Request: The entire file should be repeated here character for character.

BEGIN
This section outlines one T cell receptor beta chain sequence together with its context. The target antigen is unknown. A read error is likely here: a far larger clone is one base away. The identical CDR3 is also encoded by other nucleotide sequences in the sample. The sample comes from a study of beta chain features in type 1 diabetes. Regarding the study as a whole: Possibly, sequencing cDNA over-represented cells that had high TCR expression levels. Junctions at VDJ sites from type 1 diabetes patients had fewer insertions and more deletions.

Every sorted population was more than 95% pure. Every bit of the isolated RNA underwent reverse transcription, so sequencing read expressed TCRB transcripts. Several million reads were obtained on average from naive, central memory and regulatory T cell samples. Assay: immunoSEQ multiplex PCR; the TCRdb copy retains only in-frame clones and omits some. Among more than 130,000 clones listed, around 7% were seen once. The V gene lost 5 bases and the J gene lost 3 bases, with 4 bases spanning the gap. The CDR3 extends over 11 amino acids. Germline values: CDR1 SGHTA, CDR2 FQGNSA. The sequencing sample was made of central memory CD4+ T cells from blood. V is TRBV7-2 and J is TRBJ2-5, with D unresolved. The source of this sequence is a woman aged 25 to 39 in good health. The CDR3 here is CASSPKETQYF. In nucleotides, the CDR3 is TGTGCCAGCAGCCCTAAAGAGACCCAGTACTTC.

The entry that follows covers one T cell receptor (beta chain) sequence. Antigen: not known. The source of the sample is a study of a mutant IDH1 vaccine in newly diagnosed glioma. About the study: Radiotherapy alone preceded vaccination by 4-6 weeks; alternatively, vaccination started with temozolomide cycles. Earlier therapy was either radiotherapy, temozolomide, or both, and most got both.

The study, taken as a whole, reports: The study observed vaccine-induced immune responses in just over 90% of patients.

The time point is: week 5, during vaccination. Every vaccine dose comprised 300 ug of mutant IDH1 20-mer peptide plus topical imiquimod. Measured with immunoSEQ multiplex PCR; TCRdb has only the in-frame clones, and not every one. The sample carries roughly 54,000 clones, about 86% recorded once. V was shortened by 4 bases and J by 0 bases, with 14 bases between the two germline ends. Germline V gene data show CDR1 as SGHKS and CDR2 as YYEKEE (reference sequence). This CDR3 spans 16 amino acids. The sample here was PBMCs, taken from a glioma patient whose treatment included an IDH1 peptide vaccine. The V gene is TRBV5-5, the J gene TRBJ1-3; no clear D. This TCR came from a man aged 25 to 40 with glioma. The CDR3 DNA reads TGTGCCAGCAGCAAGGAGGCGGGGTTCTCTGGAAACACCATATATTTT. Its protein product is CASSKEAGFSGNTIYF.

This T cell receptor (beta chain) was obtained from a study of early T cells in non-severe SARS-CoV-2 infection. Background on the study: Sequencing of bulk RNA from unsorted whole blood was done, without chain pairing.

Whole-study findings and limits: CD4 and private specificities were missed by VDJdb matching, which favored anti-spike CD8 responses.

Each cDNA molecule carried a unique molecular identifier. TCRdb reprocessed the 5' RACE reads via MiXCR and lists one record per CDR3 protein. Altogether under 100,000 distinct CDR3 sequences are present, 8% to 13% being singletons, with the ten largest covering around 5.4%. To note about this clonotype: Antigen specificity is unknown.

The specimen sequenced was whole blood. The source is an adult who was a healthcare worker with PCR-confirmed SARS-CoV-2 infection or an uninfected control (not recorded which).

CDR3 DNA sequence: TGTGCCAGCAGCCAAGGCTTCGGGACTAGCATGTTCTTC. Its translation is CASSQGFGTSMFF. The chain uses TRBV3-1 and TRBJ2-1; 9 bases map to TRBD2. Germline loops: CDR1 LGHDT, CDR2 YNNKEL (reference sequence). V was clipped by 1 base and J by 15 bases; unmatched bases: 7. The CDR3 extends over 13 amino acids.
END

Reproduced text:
This section outlines one T cell receptor beta chain sequence together with its context. The target antigen is unknown. A read error is likely here: a far larger clone is one base away. The identical CDR3 is also encoded by other nucleotide sequences in the sample. The sample comes from a study of beta chain features in type 1 diabetes. Regarding the study as a whole: Possibly, sequencing cDNA over-represented cells that had high TCR expression levels. Junctions at VDJ sites from type 1 diabetes patients had fewer insertions and more deletions.

Every sorted population was more than 95% pure. Every bit of the isolated RNA underwent reverse transcription, so sequencing read expressed TCRB transcripts. Several million reads were obtained on average from naive, central memory and regulatory T cell samples. Assay: immunoSEQ multiplex PCR; the TCRdb copy retains only in-frame clones and omits some. Among more than 130,000 clones listed, around 7% were seen once. The V gene lost 5 bases and the J gene lost 3 bases, with 4 bases spanning the gap. The CDR3 extends over 11 amino acids. Germline values: CDR1 SGHTA, CDR2 FQGNSA. The sequencing sample was made of central memory CD4+ T cells from blood. V is TRBV7-2 and J is TRBJ2-5, with D unresolved. The source of this sequence is a woman aged 25 to 39 in good health. The CDR3 here is CASSPKETQYF. In nucleotides, the CDR3 is TGTGCCAGCAGCCCTAAAGAGACCCAGTACTTC.

The entry that follows covers one T cell receptor (beta chain) sequence. Antigen: not known. The source of the sample is a study of a mutant IDH1 vaccine in newly diagnosed glioma. About the study: Radiotherapy alone preceded vaccination by 4-6 weeks; alternatively, vaccination started with temozolomide cycles. Earlier therapy was either radiotherapy, temozolomide, or both, and most got both.

The study, taken as a whole, reports: The study observed vaccine-induced immune responses in just over 90% of patients.

The time point is: week 5, during vaccination. Every vaccine dose comprised 300 ug of mutant IDH1 20-mer peptide plus topical imiquimod. Measured with immunoSEQ multiplex PCR; TCRdb has only the in-frame clones, and not every one. The sample carries roughly 54,000 clones, about 86% recorded once. V was shortened by 4 bases and J by 0 bases, with 14 bases between the two germline ends. Germline V gene data show CDR1 as SGHKS and CDR2 as YYEKEE (reference sequence). This CDR3 spans 16 amino acids. The sample here was PBMCs, taken from a glioma patient whose treatment included an IDH1 peptide vaccine. The V gene is TRBV5-5, the J gene TRBJ1-3; no clear D. This TCR came from a man aged 25 to 40 with glioma. The CDR3 DNA reads TGTGCCAGCAGCAAGGAGGCGGGGTTCTCTGGAAACACCATATATTTT. Its protein product is CASSKEAGFSGNTIYF.

This T cell receptor (beta chain) was obtained from a study of early T cells in non-severe SARS-CoV-2 infection. Background on the study: Sequencing of bulk RNA from unsorted whole blood was done, without chain pairing.

Whole-study findings and limits: CD4 and private specificities were missed by VDJdb matching, which favored anti-spike CD8 responses.

Each cDNA molecule carried a unique molecular identifier. TCRdb reprocessed the 5' RACE reads via MiXCR and lists one record per CDR3 protein. Altogether under 100,000 distinct CDR3 sequences are present, 8% to 13% being singletons, with the ten largest covering around 5.4%. To note about this clonotype: Antigen specificity is unknown.

The specimen sequenced was whole blood. The source is an adult who was a healthcare worker with PCR-confirmed SARS-CoV-2 infection or an uninfected control (not recorded which).

CDR3 DNA sequence: TGTGCCAGCAGCCAAGGCTTCGGGACTAGCATGTTCTTC. Its translation is CASSQGFGTSMFF. The chain uses TRBV3-1 and TRBJ2-1; 9 bases map to TRBD2. Germline loops: CDR1 LGHDT, CDR2 YNNKEL (reference sequence). V was clipped by 1 base and J by 15 bases; unmatched bases: 7. The CDR3 extends over 13 amino acids.